Connecticut laws/regulations; Background;

OLR Research Report

June 28, 2012




By: Lee R. Hansen, Legislative Analyst II

This report describes the grievance procedure available to nonunion state employees. OLR Report 2011-R-0337 describes the grievance procedure for unionized state employees.


CGS 5-202 establishes the grievance procedure for nonunionized state employees in permanent positions. It allows them to file grievances over (1) unsatisfactory performance evaluations; (2) demotions, suspensions, or dismissals; (3) alleged discrimination; (4) unsafe or unhealthy working conditions; and (5) violations involving the interpretation and application of a specific state personnel statute, regulation, or rule. In general, a grievance must work its way through a three-step preliminary review process that involves the employee's agency and the Office of Policy and Management (OPM), after which it can be appealed to the Employees' Review Board (ERB). The OPM secretary or the employee can further appeal the ERB's decision in court. Under certain circumstances, the law also allows employees to skip various steps in the process.


First Level (Supervisor)

Employees initiating a grievance must first file a written complaint with their supervisor, department chief, or another employee designated by the agency or department head. The grievance must be on a form developed by the OPM Secretary and ERB and must state the date of the alleged grievance and the relief sought. To preserve an appeal to the ERB, the grievance must be filed within 30 days of the alleged violation.

The supervisor, department chief, or designee can meet with the employee to review the grievance within seven days after its filing and must respond to the grievance within seven days after the meeting. If there is no meeting, the supervisor must respond to the grievance within seven days of its filing.

Second Level (Agency Head)

If the employee is unsatisfied with the first level response, he or she has seven days to present the grievance to his or her appointing authority (agency head) or a designated representative. The grievance must be in the same form and include the first level response. As at the first level, the agency head has seven days to meet with the employee or respond to the grievance. If a meeting is held, the agency head has seven days after the meeting to respond.

Third Level (OPM)

If the employee remains unsatisfied after receiving the second level response, he or she has seven days to present the grievance, in its same form, to the OPM secretary or his designated representative. The grievance must be in the same form and include the first and second level responses. The OPM secretary or his designee can meet with the employee to review the grievance within 30 days of receiving it and must respond to it within 15 days of the meeting. If the OPM secretary or designee does not meet with the employee, he or she must respond within 30 days of receiving the grievance.



The ERB is a seven member board appointed by the governor. By law, each member must have substantial current experience as an impartial arbitrator of labor-management disputes and at least one member must be an attorney with experience in administrative or labor law. The members serve four year terms and cannot serve more than two consecutive terms. They cannot be state employees.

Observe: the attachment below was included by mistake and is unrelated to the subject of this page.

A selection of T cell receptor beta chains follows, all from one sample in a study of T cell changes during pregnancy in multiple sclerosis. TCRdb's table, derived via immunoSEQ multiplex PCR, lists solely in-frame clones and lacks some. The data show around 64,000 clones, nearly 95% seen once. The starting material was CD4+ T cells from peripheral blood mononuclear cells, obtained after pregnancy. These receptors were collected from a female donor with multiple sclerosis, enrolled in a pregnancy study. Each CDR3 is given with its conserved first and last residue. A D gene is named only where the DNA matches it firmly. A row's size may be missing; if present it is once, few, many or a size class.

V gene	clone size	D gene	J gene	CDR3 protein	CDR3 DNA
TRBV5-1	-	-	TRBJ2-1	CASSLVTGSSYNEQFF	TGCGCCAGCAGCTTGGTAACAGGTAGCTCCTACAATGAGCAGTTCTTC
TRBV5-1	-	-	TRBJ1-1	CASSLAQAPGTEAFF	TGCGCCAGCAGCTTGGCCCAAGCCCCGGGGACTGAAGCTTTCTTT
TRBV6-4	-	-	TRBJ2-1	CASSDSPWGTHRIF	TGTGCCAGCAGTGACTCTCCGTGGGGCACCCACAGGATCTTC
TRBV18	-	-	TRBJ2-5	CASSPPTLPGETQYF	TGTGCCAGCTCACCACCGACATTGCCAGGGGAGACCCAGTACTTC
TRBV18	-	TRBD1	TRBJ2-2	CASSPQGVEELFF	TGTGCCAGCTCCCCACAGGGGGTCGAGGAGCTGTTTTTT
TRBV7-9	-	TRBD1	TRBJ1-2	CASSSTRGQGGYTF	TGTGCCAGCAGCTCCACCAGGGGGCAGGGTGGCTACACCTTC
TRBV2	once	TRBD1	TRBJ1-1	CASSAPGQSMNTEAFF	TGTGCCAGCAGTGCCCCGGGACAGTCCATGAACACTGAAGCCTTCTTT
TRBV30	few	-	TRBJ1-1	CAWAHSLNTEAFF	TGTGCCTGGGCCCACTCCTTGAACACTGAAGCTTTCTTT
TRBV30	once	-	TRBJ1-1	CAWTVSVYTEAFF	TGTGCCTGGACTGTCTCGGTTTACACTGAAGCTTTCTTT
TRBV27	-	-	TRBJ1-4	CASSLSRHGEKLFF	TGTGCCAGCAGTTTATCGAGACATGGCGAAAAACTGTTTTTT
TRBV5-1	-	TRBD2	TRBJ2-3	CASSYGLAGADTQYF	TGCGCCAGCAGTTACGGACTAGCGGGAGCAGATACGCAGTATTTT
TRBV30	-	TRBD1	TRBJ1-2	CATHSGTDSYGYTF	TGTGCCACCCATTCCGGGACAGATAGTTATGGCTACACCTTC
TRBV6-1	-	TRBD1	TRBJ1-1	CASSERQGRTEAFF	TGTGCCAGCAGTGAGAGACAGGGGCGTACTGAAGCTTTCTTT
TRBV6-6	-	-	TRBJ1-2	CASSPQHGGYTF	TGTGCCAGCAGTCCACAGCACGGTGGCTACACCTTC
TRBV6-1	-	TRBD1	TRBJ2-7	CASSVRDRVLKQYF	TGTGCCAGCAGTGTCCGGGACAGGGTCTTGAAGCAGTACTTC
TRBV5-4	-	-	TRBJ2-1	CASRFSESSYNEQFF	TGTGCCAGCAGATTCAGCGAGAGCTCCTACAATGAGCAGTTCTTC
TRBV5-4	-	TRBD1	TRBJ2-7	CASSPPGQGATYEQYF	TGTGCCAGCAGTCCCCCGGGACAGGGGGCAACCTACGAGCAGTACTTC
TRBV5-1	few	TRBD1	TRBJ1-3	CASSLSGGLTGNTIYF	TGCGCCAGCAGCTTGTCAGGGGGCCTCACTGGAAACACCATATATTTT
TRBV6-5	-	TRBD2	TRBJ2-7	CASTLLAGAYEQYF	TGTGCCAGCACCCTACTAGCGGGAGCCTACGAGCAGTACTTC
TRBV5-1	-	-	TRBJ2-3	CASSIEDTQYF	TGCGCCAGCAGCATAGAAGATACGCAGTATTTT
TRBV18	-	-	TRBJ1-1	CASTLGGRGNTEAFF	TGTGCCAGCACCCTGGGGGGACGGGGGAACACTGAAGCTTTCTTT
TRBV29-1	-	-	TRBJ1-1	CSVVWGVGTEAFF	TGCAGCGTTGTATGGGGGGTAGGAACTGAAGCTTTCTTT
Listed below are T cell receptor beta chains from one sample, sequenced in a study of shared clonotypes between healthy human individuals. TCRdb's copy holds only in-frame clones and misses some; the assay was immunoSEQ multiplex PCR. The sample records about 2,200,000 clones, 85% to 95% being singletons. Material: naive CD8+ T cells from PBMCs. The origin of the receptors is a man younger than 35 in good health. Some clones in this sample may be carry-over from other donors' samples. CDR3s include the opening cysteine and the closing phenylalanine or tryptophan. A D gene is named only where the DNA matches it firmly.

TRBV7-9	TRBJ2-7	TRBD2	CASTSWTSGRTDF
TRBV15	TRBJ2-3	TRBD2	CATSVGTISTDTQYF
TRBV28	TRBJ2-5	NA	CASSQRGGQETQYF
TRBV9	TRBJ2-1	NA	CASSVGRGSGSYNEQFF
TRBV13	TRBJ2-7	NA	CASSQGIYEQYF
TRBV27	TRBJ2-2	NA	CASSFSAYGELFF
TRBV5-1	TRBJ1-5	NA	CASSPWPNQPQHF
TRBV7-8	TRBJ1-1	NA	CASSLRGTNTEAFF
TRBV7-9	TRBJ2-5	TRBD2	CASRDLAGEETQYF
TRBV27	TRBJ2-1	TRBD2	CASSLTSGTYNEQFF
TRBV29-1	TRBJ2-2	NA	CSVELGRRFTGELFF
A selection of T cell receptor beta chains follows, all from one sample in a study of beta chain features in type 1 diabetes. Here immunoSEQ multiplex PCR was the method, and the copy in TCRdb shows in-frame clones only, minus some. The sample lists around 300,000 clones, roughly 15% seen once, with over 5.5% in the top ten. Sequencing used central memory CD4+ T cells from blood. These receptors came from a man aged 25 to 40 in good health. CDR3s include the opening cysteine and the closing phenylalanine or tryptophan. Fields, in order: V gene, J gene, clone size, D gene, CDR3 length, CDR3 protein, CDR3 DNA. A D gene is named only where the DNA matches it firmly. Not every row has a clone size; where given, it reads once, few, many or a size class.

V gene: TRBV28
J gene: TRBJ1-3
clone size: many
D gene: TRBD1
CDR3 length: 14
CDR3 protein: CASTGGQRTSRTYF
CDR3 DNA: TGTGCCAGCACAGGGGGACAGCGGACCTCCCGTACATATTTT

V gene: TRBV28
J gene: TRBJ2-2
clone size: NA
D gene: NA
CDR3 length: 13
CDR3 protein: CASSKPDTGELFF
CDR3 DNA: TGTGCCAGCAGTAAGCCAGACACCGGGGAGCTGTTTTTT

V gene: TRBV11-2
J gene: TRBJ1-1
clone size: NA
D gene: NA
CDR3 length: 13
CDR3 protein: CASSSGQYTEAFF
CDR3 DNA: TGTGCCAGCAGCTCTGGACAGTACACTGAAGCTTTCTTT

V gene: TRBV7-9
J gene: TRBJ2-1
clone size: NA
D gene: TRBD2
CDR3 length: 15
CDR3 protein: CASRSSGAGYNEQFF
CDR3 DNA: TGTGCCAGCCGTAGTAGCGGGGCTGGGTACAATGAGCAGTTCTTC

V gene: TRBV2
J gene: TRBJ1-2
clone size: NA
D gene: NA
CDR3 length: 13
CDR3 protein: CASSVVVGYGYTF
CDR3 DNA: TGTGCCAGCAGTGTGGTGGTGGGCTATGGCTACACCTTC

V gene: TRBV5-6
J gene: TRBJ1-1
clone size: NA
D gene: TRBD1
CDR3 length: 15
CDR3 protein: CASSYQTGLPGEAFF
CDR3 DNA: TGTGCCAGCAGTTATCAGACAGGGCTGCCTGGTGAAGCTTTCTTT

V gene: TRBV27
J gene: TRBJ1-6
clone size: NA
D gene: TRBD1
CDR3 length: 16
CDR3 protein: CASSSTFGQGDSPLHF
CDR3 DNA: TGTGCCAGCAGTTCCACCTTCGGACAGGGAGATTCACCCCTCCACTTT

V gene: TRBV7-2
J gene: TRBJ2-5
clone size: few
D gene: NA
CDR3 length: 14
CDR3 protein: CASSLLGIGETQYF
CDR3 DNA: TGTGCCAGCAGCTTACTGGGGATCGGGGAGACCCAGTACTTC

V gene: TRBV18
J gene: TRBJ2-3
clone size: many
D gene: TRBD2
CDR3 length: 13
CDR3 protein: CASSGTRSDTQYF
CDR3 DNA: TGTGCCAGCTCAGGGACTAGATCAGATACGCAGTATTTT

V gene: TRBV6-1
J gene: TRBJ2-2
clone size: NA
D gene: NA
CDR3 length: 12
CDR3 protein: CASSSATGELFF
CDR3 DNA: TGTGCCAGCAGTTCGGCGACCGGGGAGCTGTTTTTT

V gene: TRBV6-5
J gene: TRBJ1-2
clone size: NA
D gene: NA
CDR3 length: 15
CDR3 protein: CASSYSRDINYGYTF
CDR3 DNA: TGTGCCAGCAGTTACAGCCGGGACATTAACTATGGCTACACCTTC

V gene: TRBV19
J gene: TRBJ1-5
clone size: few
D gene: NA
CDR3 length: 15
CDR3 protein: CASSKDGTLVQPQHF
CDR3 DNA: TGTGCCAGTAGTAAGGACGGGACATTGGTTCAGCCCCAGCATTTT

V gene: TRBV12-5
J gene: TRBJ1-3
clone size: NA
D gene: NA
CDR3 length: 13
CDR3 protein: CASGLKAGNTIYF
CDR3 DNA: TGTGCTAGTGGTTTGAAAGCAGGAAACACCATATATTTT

In general, employees can appeal to the ERB after completing the three preliminary grievance levels and must submit their appeals within 30 days from the completion of the final level. The board then assigns a time and place for a hearing and notifies the parties. The hearings are held before a panel of at least three ERB members and are not bound by the technical rules of evidence that apply in courts. Among other things, the panel can administer oaths, issue subpoenas, and investigate cases. The hearings must be open to the public, although they can be closed at the request of an aggrieved employee.

The panel can only decide in favor of an employee if a majority of its members find that the action being appealed was arbitrary or taken without reasonable cause. It can direct appropriate remedial action after considering what is just and equitable relief for the employee and the best interests and effectiveness of the state service. It must render a decision within 60 days from the conclusion of a hearing.

The OPM secretary and any employees aggrieved by an ERB decision can appeal to the Superior Court. The board can intervene as a party in any appeal of its decision. If the OPM secretary appeals a decision by the board and subsequently loses the appeal in court, the effected employees are entitled to recover their court costs and reasonable attorneys' fees.


The law provides three exceptions which allow employees to skip certain steps in the above process:

1. grievances involving a dismissal, demotion, or suspension can be filed directly with OPM within 30 days of the action's effective date;

2. a group of employees grieving the same issue can file directly with the ERB within 30 days of the alleged offending action or its effective date; and

3. employees alleging that a personnel action was taken in retaliation for filing a grievance can appeal directly to the ERB within 30 days of learning of the specific incident behind their allegations.

In addition, employees who have been laid off or dismissed due to an economic downturn, lack of work, insufficient appropriations, changes in departmental organization, or the abolition of their position can only appeal to the ERB if they allege that their layoffs violated statutory seniority and notice requirements (CGS 5-241). To pursue these appeals, the employees must also (1) initiate the third level of preliminary grievance review within 30 days of the effective date of their layoff or (2) submit their appeal to the board within 30 days of the effective date of their layoff.